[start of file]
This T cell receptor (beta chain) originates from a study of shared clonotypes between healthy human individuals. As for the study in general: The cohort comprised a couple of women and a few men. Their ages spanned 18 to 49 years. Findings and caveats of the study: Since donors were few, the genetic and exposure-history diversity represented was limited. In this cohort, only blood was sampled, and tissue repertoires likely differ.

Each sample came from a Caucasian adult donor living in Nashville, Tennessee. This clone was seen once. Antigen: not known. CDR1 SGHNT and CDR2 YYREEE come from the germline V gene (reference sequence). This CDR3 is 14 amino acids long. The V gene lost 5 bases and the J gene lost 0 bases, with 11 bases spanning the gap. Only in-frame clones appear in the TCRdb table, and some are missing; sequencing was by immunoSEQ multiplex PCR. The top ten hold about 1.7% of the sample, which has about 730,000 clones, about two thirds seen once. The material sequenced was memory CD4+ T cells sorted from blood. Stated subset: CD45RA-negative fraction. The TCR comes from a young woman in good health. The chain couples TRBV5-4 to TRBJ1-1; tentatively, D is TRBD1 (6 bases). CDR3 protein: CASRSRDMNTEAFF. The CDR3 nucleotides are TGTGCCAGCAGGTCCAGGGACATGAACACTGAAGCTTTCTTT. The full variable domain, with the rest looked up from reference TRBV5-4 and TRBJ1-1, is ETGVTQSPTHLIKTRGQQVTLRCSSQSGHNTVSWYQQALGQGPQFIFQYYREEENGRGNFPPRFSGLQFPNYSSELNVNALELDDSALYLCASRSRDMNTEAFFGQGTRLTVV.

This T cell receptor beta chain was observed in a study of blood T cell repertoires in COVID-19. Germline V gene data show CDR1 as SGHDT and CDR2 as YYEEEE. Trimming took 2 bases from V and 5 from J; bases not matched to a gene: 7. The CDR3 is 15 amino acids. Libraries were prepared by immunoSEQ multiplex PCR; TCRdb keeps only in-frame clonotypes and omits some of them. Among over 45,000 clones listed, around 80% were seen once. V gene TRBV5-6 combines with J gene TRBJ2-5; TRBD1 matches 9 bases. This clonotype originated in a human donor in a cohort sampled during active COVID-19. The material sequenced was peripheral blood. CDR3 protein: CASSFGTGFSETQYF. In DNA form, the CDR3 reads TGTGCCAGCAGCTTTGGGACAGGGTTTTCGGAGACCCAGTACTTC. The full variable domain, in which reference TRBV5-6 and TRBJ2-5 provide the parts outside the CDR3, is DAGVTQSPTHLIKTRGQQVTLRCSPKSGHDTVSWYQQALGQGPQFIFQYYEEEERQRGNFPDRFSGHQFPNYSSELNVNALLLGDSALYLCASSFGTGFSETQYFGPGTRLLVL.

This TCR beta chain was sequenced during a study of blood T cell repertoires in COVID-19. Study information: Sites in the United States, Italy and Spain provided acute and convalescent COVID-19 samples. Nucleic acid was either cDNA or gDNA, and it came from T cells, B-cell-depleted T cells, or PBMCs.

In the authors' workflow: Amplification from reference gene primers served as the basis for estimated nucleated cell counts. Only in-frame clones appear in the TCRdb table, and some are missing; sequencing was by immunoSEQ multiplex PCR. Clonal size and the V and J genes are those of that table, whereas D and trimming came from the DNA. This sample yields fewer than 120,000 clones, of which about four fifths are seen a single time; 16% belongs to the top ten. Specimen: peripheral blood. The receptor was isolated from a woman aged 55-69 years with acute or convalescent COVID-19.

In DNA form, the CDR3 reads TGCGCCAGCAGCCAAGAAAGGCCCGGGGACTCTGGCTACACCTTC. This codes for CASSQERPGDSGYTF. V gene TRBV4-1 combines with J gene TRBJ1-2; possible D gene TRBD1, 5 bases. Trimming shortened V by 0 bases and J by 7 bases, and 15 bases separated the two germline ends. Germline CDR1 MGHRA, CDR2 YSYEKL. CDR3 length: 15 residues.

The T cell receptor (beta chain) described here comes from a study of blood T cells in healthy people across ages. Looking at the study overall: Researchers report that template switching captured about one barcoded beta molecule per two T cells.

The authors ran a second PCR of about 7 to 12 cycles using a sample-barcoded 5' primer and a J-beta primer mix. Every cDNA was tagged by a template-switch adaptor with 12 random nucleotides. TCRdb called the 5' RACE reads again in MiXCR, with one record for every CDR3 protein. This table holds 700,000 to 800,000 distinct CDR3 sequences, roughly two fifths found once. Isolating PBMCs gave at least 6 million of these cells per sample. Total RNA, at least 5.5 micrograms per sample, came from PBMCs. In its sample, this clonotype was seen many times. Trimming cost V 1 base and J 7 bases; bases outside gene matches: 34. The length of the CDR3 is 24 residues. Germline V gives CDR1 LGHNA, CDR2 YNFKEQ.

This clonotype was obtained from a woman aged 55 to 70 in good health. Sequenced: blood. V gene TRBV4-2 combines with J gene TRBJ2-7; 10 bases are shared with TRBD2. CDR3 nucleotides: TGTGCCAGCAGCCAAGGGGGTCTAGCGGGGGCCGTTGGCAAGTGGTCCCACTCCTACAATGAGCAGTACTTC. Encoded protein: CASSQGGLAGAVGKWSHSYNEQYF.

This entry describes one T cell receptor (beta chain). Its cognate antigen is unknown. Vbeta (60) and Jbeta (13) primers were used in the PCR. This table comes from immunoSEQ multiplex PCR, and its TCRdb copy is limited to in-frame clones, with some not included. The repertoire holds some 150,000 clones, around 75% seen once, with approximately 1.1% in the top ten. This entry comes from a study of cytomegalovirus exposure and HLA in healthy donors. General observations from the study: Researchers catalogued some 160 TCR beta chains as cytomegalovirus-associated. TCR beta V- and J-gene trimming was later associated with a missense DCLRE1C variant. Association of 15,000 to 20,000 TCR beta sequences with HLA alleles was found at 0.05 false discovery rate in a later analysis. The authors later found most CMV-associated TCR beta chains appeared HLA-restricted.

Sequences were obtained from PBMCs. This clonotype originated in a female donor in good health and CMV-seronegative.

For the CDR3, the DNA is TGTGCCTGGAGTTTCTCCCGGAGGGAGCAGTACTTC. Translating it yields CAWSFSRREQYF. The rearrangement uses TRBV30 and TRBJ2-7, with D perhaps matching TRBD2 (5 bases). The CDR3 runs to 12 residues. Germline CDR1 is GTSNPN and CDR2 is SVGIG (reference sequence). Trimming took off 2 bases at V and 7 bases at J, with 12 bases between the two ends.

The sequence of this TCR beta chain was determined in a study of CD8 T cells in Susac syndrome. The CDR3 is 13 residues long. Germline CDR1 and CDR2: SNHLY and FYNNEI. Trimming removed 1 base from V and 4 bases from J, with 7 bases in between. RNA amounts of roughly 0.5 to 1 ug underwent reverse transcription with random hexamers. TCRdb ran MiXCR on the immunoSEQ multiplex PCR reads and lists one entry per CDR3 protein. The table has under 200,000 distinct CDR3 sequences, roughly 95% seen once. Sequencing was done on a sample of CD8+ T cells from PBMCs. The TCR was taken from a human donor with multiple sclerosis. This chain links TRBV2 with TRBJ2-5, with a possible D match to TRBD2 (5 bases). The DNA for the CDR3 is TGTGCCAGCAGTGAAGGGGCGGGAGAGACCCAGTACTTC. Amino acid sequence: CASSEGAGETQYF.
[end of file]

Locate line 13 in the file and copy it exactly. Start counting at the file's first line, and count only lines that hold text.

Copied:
The sequence of this TCR beta chain was determined in a study of CD8 T cells in Susac syndrome. The CDR3 is 13 residues long. Germline CDR1 and CDR2: SNHLY and FYNNEI. Trimming removed 1 base from V and 4 bases from J, with 7 bases in between. RNA amounts of roughly 0.5 to 1 ug underwent reverse transcription with random hexamers. TCRdb ran MiXCR on the immunoSEQ multiplex PCR reads and lists one entry per CDR3 protein. The table has under 200,000 distinct CDR3 sequences, roughly 95% seen once. Sequencing was done on a sample of CD8+ T cells from PBMCs. The TCR was taken from a human donor with multiple sclerosis. This chain links TRBV2 with TRBJ2-5, with a possible D match to TRBD2 (5 bases). The DNA for the CDR3 is TGTGCCAGCAGTGAAGGGGCGGGAGAGACCCAGTACTTC. Amino acid sequence: CASSEGAGETQYF.